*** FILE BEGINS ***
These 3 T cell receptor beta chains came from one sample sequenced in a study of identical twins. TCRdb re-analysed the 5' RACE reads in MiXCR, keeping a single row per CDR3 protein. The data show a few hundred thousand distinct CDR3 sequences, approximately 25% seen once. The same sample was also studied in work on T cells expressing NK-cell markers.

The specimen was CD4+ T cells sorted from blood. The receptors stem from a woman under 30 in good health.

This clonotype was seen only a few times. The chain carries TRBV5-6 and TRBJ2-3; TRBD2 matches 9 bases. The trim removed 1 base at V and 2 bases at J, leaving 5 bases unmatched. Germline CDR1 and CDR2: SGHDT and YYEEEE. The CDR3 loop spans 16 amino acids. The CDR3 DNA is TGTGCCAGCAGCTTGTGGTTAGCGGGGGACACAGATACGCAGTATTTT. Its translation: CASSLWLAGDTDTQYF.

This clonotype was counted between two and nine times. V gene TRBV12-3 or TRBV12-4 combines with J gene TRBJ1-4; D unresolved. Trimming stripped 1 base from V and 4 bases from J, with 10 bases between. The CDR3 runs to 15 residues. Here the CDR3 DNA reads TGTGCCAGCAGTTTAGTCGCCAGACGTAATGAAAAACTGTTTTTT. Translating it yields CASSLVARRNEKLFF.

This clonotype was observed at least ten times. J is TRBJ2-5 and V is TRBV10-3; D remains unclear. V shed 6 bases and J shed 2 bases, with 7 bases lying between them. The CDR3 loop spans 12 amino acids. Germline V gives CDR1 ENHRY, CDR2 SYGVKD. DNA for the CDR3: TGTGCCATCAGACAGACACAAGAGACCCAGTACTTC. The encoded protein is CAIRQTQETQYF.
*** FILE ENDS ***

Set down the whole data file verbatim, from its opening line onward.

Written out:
These 3 T cell receptor beta chains came from one sample sequenced in a study of identical twins. TCRdb re-analysed the 5' RACE reads in MiXCR, keeping a single row per CDR3 protein. The data show a few hundred thousand distinct CDR3 sequences, approximately 25% seen once. The same sample was also studied in work on T cells expressing NK-cell markers.

The specimen was CD4+ T cells sorted from blood. The receptors stem from a woman under 30 in good health.

This clonotype was seen only a few times. The chain carries TRBV5-6 and TRBJ2-3; TRBD2 matches 9 bases. The trim removed 1 base at V and 2 bases at J, leaving 5 bases unmatched. Germline CDR1 and CDR2: SGHDT and YYEEEE. The CDR3 loop spans 16 amino acids. The CDR3 DNA is TGTGCCAGCAGCTTGTGGTTAGCGGGGGACACAGATACGCAGTATTTT. Its translation: CASSLWLAGDTDTQYF.

This clonotype was counted between two and nine times. V gene TRBV12-3 or TRBV12-4 combines with J gene TRBJ1-4; D unresolved. Trimming stripped 1 base from V and 4 bases from J, with 10 bases between. The CDR3 runs to 15 residues. Here the CDR3 DNA reads TGTGCCAGCAGTTTAGTCGCCAGACGTAATGAAAAACTGTTTTTT. Translating it yields CASSLVARRNEKLFF.

This clonotype was observed at least ten times. J is TRBJ2-5 and V is TRBV10-3; D remains unclear. V shed 6 bases and J shed 2 bases, with 7 bases lying between them. The CDR3 loop spans 12 amino acids. Germline V gives CDR1 ENHRY, CDR2 SYGVKD. DNA for the CDR3: TGTGCCATCAGACAGACACAAGAGACCCAGTACTTC. The encoded protein is CAIRQTQETQYF.